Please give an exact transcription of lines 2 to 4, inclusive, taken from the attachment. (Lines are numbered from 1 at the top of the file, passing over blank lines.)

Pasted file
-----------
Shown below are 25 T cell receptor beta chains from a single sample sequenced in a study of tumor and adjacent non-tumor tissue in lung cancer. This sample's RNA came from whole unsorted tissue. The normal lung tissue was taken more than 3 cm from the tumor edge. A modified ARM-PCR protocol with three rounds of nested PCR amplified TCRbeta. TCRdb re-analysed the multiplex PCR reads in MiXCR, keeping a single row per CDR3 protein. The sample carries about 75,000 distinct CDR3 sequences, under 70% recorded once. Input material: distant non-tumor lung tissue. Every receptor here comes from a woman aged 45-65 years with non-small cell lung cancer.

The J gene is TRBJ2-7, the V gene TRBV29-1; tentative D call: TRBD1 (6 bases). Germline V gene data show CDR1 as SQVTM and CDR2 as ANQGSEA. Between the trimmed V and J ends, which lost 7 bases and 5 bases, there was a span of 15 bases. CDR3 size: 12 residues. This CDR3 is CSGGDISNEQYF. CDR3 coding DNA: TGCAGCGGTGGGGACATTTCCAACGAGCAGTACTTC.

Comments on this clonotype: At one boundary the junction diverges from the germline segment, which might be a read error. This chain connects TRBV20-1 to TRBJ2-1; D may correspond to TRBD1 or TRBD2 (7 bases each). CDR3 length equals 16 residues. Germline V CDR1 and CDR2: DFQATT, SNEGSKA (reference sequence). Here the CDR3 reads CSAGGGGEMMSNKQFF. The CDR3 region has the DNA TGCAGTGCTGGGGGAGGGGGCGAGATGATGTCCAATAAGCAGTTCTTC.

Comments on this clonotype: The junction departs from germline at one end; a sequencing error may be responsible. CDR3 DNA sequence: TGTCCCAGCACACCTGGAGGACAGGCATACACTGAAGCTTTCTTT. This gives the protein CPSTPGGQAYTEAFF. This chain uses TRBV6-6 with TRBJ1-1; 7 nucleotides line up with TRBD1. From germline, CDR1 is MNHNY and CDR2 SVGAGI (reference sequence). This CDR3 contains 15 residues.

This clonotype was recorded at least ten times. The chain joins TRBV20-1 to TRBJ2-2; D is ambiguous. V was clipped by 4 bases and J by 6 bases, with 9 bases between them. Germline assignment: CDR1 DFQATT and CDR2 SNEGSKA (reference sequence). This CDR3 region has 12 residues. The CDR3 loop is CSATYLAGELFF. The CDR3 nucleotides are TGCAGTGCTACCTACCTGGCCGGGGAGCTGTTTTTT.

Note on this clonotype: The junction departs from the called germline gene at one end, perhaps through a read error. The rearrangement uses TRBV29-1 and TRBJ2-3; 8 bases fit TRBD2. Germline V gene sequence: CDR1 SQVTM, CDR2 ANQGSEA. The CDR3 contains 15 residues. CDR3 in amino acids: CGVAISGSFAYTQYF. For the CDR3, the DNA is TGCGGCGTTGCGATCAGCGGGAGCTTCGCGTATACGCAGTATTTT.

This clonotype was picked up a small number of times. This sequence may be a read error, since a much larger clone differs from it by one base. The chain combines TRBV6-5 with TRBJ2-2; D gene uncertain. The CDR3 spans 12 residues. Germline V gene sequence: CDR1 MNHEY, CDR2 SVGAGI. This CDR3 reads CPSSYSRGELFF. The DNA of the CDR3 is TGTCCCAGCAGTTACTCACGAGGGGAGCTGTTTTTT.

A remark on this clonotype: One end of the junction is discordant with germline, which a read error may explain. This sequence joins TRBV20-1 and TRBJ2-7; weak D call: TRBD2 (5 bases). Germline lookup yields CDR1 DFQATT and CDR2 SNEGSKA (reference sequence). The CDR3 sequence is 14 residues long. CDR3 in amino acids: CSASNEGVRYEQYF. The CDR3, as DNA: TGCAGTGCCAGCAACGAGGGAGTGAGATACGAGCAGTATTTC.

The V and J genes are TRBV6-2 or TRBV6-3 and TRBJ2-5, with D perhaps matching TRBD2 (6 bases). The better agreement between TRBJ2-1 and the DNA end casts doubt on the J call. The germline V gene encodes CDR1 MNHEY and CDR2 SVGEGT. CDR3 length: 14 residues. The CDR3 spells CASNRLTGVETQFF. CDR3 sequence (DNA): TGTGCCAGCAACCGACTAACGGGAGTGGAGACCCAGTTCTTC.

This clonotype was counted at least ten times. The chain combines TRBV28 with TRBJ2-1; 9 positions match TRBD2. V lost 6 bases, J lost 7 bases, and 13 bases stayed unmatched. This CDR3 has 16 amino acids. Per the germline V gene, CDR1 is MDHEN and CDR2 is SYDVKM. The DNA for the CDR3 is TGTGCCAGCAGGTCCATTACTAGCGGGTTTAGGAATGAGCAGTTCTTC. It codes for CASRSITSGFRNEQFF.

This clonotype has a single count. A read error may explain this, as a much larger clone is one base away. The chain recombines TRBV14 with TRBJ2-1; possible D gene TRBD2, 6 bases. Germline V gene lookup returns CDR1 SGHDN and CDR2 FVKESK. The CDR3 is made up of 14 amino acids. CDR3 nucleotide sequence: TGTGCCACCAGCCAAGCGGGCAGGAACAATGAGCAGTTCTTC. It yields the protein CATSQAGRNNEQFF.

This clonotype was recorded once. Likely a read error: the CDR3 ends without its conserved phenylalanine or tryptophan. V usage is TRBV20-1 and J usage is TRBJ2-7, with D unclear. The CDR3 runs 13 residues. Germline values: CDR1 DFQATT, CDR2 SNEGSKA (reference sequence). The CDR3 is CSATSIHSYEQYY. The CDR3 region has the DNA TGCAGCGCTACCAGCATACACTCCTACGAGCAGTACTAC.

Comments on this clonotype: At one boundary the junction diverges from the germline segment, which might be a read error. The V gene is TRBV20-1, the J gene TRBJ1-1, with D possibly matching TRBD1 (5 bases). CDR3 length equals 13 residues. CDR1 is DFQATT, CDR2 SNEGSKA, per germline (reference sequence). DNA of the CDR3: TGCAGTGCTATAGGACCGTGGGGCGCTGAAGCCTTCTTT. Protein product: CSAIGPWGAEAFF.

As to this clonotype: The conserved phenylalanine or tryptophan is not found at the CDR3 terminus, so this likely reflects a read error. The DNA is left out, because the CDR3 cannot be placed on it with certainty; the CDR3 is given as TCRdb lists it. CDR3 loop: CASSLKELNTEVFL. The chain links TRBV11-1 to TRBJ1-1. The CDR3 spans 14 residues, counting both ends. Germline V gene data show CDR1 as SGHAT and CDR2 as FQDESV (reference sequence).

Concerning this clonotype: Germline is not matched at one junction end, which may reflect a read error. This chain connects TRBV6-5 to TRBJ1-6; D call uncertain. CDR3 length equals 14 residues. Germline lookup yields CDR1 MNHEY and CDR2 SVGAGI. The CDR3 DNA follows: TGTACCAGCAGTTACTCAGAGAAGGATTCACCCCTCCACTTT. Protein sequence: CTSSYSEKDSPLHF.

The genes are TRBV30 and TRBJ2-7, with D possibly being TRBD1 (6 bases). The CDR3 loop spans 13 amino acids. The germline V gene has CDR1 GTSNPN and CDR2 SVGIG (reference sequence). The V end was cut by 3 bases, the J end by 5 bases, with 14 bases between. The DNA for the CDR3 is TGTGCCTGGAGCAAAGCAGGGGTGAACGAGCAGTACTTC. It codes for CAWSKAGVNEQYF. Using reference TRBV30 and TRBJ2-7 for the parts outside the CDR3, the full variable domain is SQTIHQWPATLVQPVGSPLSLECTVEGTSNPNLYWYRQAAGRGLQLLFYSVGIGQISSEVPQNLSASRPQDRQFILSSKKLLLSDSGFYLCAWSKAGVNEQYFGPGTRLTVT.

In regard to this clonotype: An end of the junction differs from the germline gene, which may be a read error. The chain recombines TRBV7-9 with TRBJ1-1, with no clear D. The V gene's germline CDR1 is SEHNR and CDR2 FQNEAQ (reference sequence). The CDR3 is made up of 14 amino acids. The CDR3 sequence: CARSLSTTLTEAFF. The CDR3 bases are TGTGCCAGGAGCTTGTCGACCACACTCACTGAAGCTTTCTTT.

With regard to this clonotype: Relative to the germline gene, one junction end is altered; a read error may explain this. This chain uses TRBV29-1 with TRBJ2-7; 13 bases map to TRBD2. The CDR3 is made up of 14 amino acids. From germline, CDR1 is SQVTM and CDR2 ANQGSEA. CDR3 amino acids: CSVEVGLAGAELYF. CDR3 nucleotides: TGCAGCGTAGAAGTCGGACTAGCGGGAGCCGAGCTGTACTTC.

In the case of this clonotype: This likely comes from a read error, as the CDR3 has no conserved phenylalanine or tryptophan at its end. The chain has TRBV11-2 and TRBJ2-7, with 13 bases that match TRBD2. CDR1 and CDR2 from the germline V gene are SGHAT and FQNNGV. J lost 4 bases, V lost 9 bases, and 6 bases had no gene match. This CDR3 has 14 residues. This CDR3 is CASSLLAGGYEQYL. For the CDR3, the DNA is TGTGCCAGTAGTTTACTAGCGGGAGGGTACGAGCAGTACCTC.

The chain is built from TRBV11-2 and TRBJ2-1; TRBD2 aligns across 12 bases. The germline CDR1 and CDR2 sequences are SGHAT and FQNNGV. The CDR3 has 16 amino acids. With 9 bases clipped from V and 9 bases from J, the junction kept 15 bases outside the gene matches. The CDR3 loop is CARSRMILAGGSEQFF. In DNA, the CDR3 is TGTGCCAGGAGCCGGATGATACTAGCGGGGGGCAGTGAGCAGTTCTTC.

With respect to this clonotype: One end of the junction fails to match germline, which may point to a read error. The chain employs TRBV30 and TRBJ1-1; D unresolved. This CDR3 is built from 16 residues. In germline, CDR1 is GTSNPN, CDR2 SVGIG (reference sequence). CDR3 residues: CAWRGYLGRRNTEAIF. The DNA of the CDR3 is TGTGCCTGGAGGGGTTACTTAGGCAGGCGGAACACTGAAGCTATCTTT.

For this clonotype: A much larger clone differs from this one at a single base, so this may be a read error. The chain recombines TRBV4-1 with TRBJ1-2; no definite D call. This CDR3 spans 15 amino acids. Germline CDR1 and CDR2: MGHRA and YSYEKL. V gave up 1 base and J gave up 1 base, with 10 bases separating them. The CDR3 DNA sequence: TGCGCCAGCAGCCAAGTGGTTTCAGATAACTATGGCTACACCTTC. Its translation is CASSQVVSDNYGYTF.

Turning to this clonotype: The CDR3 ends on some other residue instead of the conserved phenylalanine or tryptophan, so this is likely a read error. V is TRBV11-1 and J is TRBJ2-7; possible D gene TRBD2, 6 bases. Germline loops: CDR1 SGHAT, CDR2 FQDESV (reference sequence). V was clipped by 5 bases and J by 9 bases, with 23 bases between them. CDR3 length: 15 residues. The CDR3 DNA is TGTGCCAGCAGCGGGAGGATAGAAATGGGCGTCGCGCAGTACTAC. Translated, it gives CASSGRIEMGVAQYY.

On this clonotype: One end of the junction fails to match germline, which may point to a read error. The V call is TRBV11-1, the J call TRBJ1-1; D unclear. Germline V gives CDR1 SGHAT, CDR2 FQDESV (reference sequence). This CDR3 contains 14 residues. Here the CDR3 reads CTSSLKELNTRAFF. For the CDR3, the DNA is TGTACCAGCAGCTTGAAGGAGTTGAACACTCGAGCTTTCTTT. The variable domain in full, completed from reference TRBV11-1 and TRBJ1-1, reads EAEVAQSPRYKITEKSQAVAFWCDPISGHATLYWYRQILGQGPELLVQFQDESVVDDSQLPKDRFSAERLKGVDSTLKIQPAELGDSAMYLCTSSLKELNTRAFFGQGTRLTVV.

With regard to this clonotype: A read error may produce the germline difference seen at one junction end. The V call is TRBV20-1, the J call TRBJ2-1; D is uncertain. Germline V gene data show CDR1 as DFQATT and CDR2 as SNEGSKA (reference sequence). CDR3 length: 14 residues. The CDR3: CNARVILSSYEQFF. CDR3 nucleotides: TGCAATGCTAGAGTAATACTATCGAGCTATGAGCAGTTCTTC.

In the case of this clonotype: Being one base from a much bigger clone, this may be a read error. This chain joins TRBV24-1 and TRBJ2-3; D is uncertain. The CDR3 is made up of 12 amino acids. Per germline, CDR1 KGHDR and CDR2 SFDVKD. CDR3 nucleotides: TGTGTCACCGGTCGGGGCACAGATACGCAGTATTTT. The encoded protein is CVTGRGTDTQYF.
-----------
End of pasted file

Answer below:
The J gene is TRBJ2-7, the V gene TRBV29-1; tentative D call: TRBD1 (6 bases). Germline V gene data show CDR1 as SQVTM and CDR2 as ANQGSEA. Between the trimmed V and J ends, which lost 7 bases and 5 bases, there was a span of 15 bases. CDR3 size: 12 residues. This CDR3 is CSGGDISNEQYF. CDR3 coding DNA: TGCAGCGGTGGGGACATTTCCAACGAGCAGTACTTC.

Comments on this clonotype: At one boundary the junction diverges from the germline segment, which might be a read error. This chain connects TRBV20-1 to TRBJ2-1; D may correspond to TRBD1 or TRBD2 (7 bases each). CDR3 length equals 16 residues. Germline V CDR1 and CDR2: DFQATT, SNEGSKA (reference sequence). Here the CDR3 reads CSAGGGGEMMSNKQFF. The CDR3 region has the DNA TGCAGTGCTGGGGGAGGGGGCGAGATGATGTCCAATAAGCAGTTCTTC.

Comments on this clonotype: The junction departs from germline at one end; a sequencing error may be responsible. CDR3 DNA sequence: TGTCCCAGCACACCTGGAGGACAGGCATACACTGAAGCTTTCTTT. This gives the protein CPSTPGGQAYTEAFF. This chain uses TRBV6-6 with TRBJ1-1; 7 nucleotides line up with TRBD1. From germline, CDR1 is MNHNY and CDR2 SVGAGI (reference sequence). This CDR3 contains 15 residues.